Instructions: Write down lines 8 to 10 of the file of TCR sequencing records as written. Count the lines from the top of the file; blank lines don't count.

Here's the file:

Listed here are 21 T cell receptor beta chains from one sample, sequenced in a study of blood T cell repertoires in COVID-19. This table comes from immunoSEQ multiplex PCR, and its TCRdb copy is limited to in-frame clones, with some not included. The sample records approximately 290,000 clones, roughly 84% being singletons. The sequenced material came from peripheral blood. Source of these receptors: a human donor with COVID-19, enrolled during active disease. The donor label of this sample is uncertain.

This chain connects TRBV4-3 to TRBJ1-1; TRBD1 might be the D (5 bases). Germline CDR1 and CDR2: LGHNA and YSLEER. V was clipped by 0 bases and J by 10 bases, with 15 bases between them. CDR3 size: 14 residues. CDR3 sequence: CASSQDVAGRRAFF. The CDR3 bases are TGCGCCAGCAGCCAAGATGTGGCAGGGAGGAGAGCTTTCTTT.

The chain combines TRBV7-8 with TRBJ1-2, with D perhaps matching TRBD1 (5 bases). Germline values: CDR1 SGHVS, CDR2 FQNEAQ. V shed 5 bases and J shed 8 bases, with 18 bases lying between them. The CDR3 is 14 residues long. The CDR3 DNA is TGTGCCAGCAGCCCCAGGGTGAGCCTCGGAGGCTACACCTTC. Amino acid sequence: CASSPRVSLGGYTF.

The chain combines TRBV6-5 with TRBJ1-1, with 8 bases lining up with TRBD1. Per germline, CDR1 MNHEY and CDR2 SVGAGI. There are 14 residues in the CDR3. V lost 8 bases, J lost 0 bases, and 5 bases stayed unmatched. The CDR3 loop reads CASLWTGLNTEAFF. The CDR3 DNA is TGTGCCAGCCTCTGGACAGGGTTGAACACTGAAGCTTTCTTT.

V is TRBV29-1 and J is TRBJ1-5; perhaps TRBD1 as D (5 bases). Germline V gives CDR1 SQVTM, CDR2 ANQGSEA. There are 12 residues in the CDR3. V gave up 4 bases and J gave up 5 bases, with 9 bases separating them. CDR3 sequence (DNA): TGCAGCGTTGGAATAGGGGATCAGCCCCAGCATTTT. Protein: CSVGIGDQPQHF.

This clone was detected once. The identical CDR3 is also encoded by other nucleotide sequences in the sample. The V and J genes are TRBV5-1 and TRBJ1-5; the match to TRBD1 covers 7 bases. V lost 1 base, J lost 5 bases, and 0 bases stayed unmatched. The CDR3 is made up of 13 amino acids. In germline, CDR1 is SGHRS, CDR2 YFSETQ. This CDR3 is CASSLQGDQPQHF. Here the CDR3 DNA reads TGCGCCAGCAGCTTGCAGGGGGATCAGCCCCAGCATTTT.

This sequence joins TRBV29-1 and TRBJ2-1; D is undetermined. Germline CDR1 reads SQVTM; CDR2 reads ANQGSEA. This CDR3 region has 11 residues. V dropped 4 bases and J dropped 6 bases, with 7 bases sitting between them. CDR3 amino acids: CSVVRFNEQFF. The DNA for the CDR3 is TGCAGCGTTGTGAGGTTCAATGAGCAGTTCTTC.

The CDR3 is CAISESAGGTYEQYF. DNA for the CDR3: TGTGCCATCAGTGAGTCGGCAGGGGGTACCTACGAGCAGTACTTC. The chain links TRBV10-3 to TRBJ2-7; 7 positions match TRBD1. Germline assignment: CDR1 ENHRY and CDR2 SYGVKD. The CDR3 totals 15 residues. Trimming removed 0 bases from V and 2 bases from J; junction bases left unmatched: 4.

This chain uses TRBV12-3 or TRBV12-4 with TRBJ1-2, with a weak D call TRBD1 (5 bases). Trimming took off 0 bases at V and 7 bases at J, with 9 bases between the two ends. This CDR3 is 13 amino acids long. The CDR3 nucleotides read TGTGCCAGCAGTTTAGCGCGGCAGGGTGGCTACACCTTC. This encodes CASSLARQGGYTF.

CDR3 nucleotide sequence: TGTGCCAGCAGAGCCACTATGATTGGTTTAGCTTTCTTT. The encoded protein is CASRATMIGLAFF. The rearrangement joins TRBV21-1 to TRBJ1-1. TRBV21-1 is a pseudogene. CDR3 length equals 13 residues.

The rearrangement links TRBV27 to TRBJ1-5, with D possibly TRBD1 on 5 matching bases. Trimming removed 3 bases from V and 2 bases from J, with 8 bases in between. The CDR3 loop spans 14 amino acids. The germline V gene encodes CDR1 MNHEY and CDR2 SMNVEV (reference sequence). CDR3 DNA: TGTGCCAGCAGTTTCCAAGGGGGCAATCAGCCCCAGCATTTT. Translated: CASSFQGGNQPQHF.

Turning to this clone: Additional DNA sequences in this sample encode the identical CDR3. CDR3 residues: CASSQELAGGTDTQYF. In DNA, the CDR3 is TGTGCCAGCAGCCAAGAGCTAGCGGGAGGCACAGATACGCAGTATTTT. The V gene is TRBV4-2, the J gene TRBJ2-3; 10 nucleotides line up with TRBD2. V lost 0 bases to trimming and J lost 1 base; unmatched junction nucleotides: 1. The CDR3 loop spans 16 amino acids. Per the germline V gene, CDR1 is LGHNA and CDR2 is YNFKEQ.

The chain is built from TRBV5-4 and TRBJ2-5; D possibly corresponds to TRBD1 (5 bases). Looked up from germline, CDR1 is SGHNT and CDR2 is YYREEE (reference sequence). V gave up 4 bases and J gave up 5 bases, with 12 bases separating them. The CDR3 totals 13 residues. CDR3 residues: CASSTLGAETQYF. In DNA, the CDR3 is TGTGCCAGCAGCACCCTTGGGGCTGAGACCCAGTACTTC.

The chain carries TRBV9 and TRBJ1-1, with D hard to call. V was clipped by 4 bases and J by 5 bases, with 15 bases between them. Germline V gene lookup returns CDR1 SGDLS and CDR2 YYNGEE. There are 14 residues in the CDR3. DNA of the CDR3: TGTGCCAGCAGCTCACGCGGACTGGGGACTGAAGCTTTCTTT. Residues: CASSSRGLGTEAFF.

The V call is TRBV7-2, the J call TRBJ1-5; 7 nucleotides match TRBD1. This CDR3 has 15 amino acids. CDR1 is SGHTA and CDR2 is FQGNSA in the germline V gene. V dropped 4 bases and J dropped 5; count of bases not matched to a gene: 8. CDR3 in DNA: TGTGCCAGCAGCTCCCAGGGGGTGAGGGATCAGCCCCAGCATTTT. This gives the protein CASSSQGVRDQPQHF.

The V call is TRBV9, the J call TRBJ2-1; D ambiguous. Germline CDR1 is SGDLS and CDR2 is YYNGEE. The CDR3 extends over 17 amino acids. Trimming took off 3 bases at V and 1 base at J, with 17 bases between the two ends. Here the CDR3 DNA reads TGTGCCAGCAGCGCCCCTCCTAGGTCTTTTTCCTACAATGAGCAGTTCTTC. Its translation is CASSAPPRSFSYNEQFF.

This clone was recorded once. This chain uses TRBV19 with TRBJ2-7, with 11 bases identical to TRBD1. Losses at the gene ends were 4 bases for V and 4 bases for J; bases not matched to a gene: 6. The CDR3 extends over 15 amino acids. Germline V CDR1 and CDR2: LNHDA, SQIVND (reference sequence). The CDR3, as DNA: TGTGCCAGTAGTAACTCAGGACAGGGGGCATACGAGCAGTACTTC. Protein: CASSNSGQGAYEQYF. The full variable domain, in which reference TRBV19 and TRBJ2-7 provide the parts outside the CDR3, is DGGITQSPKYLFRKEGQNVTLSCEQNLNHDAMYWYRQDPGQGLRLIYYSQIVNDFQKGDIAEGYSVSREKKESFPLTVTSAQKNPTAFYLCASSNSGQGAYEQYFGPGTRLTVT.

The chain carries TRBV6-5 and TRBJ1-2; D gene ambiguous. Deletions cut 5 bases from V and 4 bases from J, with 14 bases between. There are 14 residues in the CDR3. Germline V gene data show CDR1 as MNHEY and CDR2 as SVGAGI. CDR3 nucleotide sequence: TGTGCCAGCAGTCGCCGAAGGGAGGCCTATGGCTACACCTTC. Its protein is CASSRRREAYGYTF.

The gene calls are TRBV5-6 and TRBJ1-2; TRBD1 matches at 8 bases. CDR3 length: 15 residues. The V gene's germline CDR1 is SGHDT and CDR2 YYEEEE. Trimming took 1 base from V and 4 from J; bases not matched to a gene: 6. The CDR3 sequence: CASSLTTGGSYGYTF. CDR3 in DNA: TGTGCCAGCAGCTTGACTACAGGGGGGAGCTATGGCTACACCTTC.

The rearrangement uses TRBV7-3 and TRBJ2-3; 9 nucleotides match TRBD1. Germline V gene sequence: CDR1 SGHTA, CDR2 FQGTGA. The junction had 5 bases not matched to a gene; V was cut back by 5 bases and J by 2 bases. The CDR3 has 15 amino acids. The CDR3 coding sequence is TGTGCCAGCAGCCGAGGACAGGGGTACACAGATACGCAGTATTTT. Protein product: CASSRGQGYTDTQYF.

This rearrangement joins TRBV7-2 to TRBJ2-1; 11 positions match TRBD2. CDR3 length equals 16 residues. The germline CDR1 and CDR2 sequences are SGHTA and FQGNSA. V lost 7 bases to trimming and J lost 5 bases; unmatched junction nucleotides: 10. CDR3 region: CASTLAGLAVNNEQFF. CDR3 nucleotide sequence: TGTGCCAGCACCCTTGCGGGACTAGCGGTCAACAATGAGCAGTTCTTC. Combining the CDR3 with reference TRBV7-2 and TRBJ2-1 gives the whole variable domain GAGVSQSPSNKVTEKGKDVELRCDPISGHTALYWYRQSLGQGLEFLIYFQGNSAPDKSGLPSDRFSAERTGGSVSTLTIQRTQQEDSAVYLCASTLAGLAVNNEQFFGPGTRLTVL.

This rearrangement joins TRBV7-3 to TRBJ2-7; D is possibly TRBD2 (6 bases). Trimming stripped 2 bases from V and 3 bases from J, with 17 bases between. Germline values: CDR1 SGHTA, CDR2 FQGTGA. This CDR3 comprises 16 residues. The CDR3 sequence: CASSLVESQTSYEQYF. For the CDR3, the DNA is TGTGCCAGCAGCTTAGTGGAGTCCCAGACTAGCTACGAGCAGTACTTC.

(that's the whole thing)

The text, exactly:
The CDR3 is CAISESAGGTYEQYF. DNA for the CDR3: TGTGCCATCAGTGAGTCGGCAGGGGGTACCTACGAGCAGTACTTC. The chain links TRBV10-3 to TRBJ2-7; 7 positions match TRBD1. Germline assignment: CDR1 ENHRY and CDR2 SYGVKD. The CDR3 totals 15 residues. Trimming removed 0 bases from V and 2 bases from J; junction bases left unmatched: 4.

This chain uses TRBV12-3 or TRBV12-4 with TRBJ1-2, with a weak D call TRBD1 (5 bases). Trimming took off 0 bases at V and 7 bases at J, with 9 bases between the two ends. This CDR3 is 13 amino acids long. The CDR3 nucleotides read TGTGCCAGCAGTTTAGCGCGGCAGGGTGGCTACACCTTC. This encodes CASSLARQGGYTF.

CDR3 nucleotide sequence: TGTGCCAGCAGAGCCACTATGATTGGTTTAGCTTTCTTT. The encoded protein is CASRATMIGLAFF. The rearrangement joins TRBV21-1 to TRBJ1-1. TRBV21-1 is a pseudogene. CDR3 length equals 13 residues.